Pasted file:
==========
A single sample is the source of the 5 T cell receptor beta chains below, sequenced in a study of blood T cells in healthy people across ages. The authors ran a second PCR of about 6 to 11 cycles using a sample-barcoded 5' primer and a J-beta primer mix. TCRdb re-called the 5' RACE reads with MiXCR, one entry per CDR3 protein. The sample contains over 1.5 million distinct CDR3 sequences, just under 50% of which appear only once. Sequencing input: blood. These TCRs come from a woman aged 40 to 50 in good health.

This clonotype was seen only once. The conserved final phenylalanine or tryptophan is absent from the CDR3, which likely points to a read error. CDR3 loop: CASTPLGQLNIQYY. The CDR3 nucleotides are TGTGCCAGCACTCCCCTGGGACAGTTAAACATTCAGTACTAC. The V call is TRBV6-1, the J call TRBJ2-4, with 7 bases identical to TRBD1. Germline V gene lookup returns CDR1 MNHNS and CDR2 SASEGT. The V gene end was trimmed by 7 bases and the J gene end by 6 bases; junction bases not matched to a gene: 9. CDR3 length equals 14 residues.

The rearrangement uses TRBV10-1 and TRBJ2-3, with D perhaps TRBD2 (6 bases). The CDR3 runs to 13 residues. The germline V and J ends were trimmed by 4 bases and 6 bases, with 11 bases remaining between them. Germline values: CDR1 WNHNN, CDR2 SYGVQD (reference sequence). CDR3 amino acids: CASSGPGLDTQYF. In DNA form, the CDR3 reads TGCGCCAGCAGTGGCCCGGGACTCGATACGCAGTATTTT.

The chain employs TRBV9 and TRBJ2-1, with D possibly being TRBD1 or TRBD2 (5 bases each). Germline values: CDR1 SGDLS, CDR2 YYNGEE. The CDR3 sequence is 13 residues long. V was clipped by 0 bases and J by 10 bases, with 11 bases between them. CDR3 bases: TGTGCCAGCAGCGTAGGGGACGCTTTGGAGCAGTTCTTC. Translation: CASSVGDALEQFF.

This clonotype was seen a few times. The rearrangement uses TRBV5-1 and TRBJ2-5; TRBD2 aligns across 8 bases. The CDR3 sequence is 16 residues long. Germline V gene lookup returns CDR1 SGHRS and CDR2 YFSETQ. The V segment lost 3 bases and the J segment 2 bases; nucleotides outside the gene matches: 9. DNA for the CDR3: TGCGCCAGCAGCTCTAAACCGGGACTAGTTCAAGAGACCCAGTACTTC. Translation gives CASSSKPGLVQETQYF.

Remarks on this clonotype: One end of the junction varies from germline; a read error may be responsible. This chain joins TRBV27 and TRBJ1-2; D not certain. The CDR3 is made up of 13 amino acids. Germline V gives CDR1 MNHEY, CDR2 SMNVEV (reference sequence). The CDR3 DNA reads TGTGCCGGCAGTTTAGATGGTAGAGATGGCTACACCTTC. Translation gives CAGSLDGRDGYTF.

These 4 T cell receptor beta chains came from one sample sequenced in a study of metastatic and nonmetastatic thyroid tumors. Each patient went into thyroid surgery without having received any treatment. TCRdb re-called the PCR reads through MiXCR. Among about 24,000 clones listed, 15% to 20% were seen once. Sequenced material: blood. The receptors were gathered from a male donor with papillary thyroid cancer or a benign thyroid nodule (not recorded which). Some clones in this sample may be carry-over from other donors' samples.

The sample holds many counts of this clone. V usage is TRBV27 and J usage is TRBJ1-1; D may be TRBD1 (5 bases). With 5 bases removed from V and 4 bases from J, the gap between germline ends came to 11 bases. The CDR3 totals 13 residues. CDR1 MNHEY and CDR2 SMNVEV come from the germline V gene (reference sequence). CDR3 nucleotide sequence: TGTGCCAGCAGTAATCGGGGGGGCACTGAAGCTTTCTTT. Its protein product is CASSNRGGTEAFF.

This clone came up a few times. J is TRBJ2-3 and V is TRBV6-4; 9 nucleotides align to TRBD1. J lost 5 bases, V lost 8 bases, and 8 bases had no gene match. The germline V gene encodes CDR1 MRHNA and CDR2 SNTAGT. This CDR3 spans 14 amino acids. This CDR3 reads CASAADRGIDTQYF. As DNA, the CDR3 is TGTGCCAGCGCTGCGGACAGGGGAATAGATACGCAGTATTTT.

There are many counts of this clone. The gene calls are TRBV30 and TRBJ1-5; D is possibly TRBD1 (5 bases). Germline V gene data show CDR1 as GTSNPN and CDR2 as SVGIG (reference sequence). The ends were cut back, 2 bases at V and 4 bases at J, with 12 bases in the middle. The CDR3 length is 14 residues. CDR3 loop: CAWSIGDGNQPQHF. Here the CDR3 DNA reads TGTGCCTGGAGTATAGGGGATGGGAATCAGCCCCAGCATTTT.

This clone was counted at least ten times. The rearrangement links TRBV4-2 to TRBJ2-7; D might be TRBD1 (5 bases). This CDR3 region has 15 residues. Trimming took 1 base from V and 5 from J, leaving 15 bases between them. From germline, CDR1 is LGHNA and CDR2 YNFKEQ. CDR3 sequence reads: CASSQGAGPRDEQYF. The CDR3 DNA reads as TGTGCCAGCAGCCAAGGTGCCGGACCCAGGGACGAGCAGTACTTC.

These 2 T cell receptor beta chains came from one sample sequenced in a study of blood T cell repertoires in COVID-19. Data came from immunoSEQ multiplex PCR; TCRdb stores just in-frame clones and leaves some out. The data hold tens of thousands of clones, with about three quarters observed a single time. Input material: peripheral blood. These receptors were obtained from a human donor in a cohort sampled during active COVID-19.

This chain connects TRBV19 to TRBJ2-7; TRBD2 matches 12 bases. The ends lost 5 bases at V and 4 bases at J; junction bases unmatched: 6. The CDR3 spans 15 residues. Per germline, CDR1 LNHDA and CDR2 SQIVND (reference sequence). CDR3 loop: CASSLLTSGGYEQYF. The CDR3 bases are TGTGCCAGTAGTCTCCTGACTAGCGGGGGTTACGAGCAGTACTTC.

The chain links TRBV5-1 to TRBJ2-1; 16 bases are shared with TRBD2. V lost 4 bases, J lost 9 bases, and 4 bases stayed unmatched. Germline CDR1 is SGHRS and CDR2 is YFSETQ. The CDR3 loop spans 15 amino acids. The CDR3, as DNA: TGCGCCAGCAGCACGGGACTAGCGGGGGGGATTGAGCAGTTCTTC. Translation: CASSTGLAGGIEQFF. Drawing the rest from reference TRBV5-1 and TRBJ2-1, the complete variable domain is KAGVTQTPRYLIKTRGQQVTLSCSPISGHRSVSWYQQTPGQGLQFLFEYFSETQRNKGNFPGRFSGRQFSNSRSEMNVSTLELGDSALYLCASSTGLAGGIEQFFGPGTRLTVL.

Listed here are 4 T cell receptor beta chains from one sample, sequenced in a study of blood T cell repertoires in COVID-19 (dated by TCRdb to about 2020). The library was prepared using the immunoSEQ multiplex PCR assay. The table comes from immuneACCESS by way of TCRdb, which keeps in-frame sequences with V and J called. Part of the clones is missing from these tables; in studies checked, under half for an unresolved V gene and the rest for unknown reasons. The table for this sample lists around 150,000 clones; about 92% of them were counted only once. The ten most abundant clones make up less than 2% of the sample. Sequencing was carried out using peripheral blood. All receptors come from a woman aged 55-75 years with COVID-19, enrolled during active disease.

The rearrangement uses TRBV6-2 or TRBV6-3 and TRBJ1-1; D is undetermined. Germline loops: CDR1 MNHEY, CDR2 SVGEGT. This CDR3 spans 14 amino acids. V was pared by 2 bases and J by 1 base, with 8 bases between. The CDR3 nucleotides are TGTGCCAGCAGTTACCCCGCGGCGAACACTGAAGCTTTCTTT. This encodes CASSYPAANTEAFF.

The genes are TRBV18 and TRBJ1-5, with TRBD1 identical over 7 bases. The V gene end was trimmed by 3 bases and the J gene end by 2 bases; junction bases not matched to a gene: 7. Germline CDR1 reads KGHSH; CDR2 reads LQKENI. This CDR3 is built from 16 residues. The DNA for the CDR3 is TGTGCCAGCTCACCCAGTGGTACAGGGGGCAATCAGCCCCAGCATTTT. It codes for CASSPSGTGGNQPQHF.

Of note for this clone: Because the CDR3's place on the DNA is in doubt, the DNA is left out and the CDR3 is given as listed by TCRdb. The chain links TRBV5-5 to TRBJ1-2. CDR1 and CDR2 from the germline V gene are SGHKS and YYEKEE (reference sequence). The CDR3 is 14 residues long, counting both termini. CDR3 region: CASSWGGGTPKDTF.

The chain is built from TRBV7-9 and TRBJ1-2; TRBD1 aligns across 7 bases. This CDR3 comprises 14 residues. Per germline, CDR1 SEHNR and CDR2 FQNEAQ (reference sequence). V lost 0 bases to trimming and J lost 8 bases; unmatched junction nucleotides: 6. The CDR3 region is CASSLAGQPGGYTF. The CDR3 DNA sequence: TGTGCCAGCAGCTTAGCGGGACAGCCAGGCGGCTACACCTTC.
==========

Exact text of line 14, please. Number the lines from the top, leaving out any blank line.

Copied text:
The chain links TRBV5-1 to TRBJ2-1; 16 bases are shared with TRBD2. V lost 4 bases, J lost 9 bases, and 4 bases stayed unmatched. Germline CDR1 is SGHRS and CDR2 is YFSETQ. The CDR3 loop spans 15 amino acids. The CDR3, as DNA: TGCGCCAGCAGCACGGGACTAGCGGGGGGGATTGAGCAGTTCTTC. Translation: CASSTGLAGGIEQFF. Drawing the rest from reference TRBV5-1 and TRBJ2-1, the complete variable domain is KAGVTQTPRYLIKTRGQQVTLSCSPISGHRSVSWYQQTPGQGLQFLFEYFSETQRNKGNFPGRFSGRQFSNSRSEMNVSTLELGDSALYLCASSTGLAGGIEQFFGPGTRLTVL.